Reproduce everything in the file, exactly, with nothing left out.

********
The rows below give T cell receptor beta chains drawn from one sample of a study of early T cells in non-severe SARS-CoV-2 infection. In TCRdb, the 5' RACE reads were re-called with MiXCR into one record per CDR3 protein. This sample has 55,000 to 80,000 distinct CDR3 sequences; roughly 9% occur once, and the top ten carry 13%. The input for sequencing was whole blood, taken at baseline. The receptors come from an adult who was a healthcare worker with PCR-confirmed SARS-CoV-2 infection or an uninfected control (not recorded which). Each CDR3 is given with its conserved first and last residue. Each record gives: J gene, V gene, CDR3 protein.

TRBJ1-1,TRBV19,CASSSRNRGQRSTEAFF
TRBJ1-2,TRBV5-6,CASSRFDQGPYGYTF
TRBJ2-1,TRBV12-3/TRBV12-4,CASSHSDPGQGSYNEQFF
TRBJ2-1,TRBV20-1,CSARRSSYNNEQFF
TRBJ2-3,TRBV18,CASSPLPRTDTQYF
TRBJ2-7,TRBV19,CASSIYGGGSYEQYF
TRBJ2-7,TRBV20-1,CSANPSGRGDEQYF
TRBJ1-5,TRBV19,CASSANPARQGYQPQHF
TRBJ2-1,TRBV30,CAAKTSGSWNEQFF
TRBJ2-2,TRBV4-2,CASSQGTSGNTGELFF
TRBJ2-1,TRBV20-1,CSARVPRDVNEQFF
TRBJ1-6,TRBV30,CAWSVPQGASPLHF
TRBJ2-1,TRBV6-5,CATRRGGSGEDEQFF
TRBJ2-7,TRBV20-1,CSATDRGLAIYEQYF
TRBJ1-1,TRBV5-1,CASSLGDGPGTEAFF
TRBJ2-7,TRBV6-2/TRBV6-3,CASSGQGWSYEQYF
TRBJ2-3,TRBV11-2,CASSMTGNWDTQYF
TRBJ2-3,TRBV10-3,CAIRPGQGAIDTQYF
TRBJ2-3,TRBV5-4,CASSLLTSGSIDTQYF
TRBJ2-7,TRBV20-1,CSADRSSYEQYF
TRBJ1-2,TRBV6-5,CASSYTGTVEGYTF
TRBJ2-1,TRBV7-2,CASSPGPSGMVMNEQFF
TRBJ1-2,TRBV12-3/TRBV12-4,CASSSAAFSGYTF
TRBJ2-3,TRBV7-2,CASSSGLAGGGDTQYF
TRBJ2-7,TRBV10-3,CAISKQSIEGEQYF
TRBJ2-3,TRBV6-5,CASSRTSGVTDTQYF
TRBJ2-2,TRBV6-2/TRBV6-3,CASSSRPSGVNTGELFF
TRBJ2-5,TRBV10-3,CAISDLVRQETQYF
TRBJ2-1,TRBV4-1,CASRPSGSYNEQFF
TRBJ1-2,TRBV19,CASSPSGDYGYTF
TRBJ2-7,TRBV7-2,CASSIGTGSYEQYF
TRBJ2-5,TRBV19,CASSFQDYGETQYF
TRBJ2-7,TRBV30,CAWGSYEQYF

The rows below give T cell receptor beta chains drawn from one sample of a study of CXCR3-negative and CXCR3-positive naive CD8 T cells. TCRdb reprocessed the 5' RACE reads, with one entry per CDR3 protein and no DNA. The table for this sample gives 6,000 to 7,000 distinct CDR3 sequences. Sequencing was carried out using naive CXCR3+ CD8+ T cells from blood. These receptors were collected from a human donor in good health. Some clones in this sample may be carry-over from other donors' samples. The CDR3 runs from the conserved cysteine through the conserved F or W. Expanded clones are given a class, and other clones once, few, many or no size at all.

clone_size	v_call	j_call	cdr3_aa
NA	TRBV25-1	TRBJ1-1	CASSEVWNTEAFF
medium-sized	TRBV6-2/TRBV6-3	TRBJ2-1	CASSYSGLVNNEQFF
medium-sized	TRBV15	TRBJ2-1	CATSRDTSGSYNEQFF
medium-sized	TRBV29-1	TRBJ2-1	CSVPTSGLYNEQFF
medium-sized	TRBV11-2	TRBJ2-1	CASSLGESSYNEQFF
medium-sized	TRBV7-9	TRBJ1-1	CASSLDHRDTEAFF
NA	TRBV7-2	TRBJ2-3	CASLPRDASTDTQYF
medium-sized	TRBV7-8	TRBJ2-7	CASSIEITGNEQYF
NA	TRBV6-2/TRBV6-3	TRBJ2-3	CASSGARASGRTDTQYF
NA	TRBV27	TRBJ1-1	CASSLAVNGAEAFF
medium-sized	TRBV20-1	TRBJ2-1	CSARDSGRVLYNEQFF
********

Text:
The rows below give T cell receptor beta chains drawn from one sample of a study of early T cells in non-severe SARS-CoV-2 infection. In TCRdb, the 5' RACE reads were re-called with MiXCR into one record per CDR3 protein. This sample has 55,000 to 80,000 distinct CDR3 sequences; roughly 9% occur once, and the top ten carry 13%. The input for sequencing was whole blood, taken at baseline. The receptors come from an adult who was a healthcare worker with PCR-confirmed SARS-CoV-2 infection or an uninfected control (not recorded which). Each CDR3 is given with its conserved first and last residue. Each record gives: J gene, V gene, CDR3 protein.

TRBJ1-1,TRBV19,CASSSRNRGQRSTEAFF
TRBJ1-2,TRBV5-6,CASSRFDQGPYGYTF
TRBJ2-1,TRBV12-3/TRBV12-4,CASSHSDPGQGSYNEQFF
TRBJ2-1,TRBV20-1,CSARRSSYNNEQFF
TRBJ2-3,TRBV18,CASSPLPRTDTQYF
TRBJ2-7,TRBV19,CASSIYGGGSYEQYF
TRBJ2-7,TRBV20-1,CSANPSGRGDEQYF
TRBJ1-5,TRBV19,CASSANPARQGYQPQHF
TRBJ2-1,TRBV30,CAAKTSGSWNEQFF
TRBJ2-2,TRBV4-2,CASSQGTSGNTGELFF
TRBJ2-1,TRBV20-1,CSARVPRDVNEQFF
TRBJ1-6,TRBV30,CAWSVPQGASPLHF
TRBJ2-1,TRBV6-5,CATRRGGSGEDEQFF
TRBJ2-7,TRBV20-1,CSATDRGLAIYEQYF
TRBJ1-1,TRBV5-1,CASSLGDGPGTEAFF
TRBJ2-7,TRBV6-2/TRBV6-3,CASSGQGWSYEQYF
TRBJ2-3,TRBV11-2,CASSMTGNWDTQYF
TRBJ2-3,TRBV10-3,CAIRPGQGAIDTQYF
TRBJ2-3,TRBV5-4,CASSLLTSGSIDTQYF
TRBJ2-7,TRBV20-1,CSADRSSYEQYF
TRBJ1-2,TRBV6-5,CASSYTGTVEGYTF
TRBJ2-1,TRBV7-2,CASSPGPSGMVMNEQFF
TRBJ1-2,TRBV12-3/TRBV12-4,CASSSAAFSGYTF
TRBJ2-3,TRBV7-2,CASSSGLAGGGDTQYF
TRBJ2-7,TRBV10-3,CAISKQSIEGEQYF
TRBJ2-3,TRBV6-5,CASSRTSGVTDTQYF
TRBJ2-2,TRBV6-2/TRBV6-3,CASSSRPSGVNTGELFF
TRBJ2-5,TRBV10-3,CAISDLVRQETQYF
TRBJ2-1,TRBV4-1,CASRPSGSYNEQFF
TRBJ1-2,TRBV19,CASSPSGDYGYTF
TRBJ2-7,TRBV7-2,CASSIGTGSYEQYF
TRBJ2-5,TRBV19,CASSFQDYGETQYF
TRBJ2-7,TRBV30,CAWGSYEQYF

The rows below give T cell receptor beta chains drawn from one sample of a study of CXCR3-negative and CXCR3-positive naive CD8 T cells. TCRdb reprocessed the 5' RACE reads, with one entry per CDR3 protein and no DNA. The table for this sample gives 6,000 to 7,000 distinct CDR3 sequences. Sequencing was carried out using naive CXCR3+ CD8+ T cells from blood. These receptors were collected from a human donor in good health. Some clones in this sample may be carry-over from other donors' samples. The CDR3 runs from the conserved cysteine through the conserved F or W. Expanded clones are given a class, and other clones once, few, many or no size at all.

clone_size	v_call	j_call	cdr3_aa
NA	TRBV25-1	TRBJ1-1	CASSEVWNTEAFF
medium-sized	TRBV6-2/TRBV6-3	TRBJ2-1	CASSYSGLVNNEQFF
medium-sized	TRBV15	TRBJ2-1	CATSRDTSGSYNEQFF
medium-sized	TRBV29-1	TRBJ2-1	CSVPTSGLYNEQFF
medium-sized	TRBV11-2	TRBJ2-1	CASSLGESSYNEQFF
medium-sized	TRBV7-9	TRBJ1-1	CASSLDHRDTEAFF
NA	TRBV7-2	TRBJ2-3	CASLPRDASTDTQYF
medium-sized	TRBV7-8	TRBJ2-7	CASSIEITGNEQYF
NA	TRBV6-2/TRBV6-3	TRBJ2-3	CASSGARASGRTDTQYF
NA	TRBV27	TRBJ1-1	CASSLAVNGAEAFF
medium-sized	TRBV20-1	TRBJ2-1	CSARDSGRVLYNEQFF